Are race discrimination laws still needed in the workplace?
UKIP leader Nigel Farage has claimed that concerns over race discrimination in the workplace are outdated, and no longer relevant to his "colour-blind" party.
Mr Farage said the laws "would probably have been valid" 40 years ago, but that he would scrap many of them today.
In 2013-14, UK employers faced 3,064 racial discrimination claims from disgruntled workers, down from 4,818 in the previous year.
But experts say the sharp drop in claims is due to the introduction of tribunal fees in the same year, arguing that racism cases are as prevalent as ever.
In July 2013, the government introduced a fee of £250 for those wanting to lodge a race discrimination claim with the Employment Tribunal, and a further fee of £950 for the hearing itself.
Paula Chan, employment lawyer at Slater and Gordon, said: "Everyone has seen a drop in the number of claims - race, sex, unfair dismissal, disabilities - since the fees were introduced.
"But I haven't noticed any huge drop in race claims."
Few legal changes
Laws to protect against race discrimination in the workplace were added to the 1965 Race Relations Act in 1976.
Though the Equality Act was established in 2010, the laws around discrimination have changed very little since the 1970s, according to experts.
The earliest publically available statistics for the number of claims date back to 1998-99. In that year, 2,746 race discrimination claims were lodged, according to the Ministry of Justice (MoJ).
These accounted for a small percentage of all employment tribunals - just 3% of all employment claims.
Last year, the 3,064 race claims made up just 2% of all employment tribunals, figures show.
However, Ms Chan said: "I wouldn't say there are less cases today, but (racism) is less overt than it was in the 1970s."
Ms Chan also pointed out that the vast majority of claims are settled by firms out of court, in order to avoid negative publicity.
Omar Khan, director of the race equality think tank Runnymede, agreed that racism in the workplace today is "not as conscious - it's more unconscious".
As a result, he said that relying on figures for employment tribunals is not always the best measure.
The payouts involved in these cases can involve large sums of money - with the average compensation for race discrimination cases settled in court coming in at £11,203.
The largest amount paid out in 2013-14 was £162,593, MoJ records show.
Other claims, such as unfair dismissal, sex or disability claims on average paid out more last year, and the largest average claim was paid out to age discrimination cases at £18,801.
There are also far more claims lodged for disputes over working time, unfair dismissal, equal pay or breach of contract.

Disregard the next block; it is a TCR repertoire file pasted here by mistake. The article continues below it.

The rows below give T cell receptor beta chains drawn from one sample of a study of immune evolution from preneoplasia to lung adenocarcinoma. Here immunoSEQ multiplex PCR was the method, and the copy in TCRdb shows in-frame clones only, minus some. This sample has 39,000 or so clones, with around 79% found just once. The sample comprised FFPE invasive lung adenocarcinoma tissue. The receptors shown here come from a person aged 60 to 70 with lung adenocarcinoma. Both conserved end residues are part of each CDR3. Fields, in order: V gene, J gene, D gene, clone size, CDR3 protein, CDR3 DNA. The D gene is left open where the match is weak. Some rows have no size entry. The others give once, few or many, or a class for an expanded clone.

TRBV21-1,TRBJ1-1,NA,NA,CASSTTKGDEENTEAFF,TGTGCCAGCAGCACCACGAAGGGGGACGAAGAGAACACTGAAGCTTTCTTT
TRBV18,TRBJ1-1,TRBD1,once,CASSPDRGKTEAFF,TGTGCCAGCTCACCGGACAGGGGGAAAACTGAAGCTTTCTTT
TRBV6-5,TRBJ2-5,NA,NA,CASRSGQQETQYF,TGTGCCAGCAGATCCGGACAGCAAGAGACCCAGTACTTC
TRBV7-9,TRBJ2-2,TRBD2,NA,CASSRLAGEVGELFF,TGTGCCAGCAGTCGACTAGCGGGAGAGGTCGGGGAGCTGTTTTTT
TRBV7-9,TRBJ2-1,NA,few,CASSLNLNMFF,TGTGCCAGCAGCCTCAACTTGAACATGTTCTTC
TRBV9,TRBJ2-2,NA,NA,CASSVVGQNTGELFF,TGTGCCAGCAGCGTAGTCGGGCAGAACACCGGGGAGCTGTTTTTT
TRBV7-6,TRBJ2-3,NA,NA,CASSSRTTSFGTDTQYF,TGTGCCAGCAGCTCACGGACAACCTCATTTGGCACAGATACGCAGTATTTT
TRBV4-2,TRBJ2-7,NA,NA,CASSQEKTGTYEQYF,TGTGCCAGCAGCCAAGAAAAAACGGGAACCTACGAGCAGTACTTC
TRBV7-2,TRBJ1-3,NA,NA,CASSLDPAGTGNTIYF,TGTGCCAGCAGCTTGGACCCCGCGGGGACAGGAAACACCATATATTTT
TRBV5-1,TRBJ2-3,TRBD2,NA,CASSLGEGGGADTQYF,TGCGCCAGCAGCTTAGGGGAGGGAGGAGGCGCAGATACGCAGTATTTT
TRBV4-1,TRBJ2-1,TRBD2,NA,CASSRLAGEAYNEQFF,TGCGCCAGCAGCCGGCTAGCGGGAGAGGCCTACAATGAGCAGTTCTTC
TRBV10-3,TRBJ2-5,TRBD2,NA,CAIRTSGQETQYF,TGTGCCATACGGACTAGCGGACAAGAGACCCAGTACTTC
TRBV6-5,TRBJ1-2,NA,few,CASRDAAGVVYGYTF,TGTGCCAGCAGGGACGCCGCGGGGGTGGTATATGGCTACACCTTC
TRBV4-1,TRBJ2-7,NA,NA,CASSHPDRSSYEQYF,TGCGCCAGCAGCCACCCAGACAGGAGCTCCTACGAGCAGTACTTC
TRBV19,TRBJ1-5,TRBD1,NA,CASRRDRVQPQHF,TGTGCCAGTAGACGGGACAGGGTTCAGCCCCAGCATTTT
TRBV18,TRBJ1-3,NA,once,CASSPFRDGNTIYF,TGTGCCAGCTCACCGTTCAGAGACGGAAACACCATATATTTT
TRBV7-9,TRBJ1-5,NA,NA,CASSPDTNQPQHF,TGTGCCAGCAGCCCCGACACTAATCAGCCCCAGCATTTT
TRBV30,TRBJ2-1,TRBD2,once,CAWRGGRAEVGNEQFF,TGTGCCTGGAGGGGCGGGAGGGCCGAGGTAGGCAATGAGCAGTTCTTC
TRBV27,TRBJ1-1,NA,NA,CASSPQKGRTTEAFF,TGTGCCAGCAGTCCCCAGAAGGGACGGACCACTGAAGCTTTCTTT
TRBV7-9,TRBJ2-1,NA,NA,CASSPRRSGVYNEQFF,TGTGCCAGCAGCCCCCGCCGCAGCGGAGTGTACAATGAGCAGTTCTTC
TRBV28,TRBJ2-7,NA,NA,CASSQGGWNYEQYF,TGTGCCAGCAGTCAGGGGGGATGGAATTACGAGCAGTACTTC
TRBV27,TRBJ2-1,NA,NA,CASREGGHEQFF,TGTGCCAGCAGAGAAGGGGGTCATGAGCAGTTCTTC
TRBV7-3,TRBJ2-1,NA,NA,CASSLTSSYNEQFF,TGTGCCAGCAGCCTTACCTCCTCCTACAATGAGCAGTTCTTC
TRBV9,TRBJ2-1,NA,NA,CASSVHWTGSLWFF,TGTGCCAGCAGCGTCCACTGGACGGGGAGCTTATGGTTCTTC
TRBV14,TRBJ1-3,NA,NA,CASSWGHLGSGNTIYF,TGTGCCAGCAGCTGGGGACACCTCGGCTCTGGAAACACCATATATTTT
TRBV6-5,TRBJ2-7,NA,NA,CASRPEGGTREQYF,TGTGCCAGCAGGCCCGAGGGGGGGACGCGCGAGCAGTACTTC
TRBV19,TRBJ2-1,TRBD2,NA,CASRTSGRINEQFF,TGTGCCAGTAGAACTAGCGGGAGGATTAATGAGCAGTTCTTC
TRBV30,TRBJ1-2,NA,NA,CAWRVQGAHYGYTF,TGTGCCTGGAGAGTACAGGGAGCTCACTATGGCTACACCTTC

But Carrie Mitchell, an employment lawyer at Morton Fraser, warned against comparing race claims with other types of employment claims.
She said: "You can't really compare race to disability or unfair dismissal claims... When it comes to sex or race people are more reluctant to bring (cases) up because it is more of an emotive issue."
For an employer, it is easy to spot failures in providing services for the disabled for example, but when it comes to race or sex "the barriers come up", said Ms Mitchell.
For Mr Khan, scrapping race laws now would be a step backwards.
"We were colour-blind until 1965, when the laws were introduced because the colour-blind policy wasn't working," he said.
Paul Hackett, director of the think tank The Smith Institute, said the number of employment tribunal claims overall increased almost five times between 1990 and 2010 - when they hit an all time high of 240,000.
Now that people have to "jump the fee fence" the total number of claims has dropped to 193,968.
Though race accounts for a small number of these, Mr Hackett said: "The numbers are not huge because the regulations are in place - if they take away the laws we will get huge numbers. Farage is making the wrong point."
He said it was more important to ensure that the laws ensuring racial equality were enforced properly.
Certainly, research by the Institute for Public Policy Research (IPPR) shows that discrimination at the first rung of employment - during recruitment - is one of the easiest incidences to measure.
An IPPR report due to be published later this month will say: "It has been found that immigrants from certain ethnic backgrounds have (on average) had to make between 10% and 150% more applications than a non-migrant in order to get a 'call-back' from a job application".
The group claimed that a 2009 study in the UK found call-back rates to be 50-90% lower for black African, black Caribbean, Chinese, Indian, Pakistani and Bangladeshi ethnic minorities.
Government statistics meanwhile show that in the same year, black and ethnic minorities had to send out twice as many CVs to secure interviews.
Mr Khan said it is not just low skilled workers who face prejudice, with black graduates from Russell Group universities more likely to be unemployed after graduating than their white classmates.
For Ms Chan, the cases extend beyond colour and are "more likely" to be centred around nationality.
She said: "I've worked in Scotland and London, and in a more diverse place such as London it is absolutely not about colour - people can be harassed for their accent, their ideas."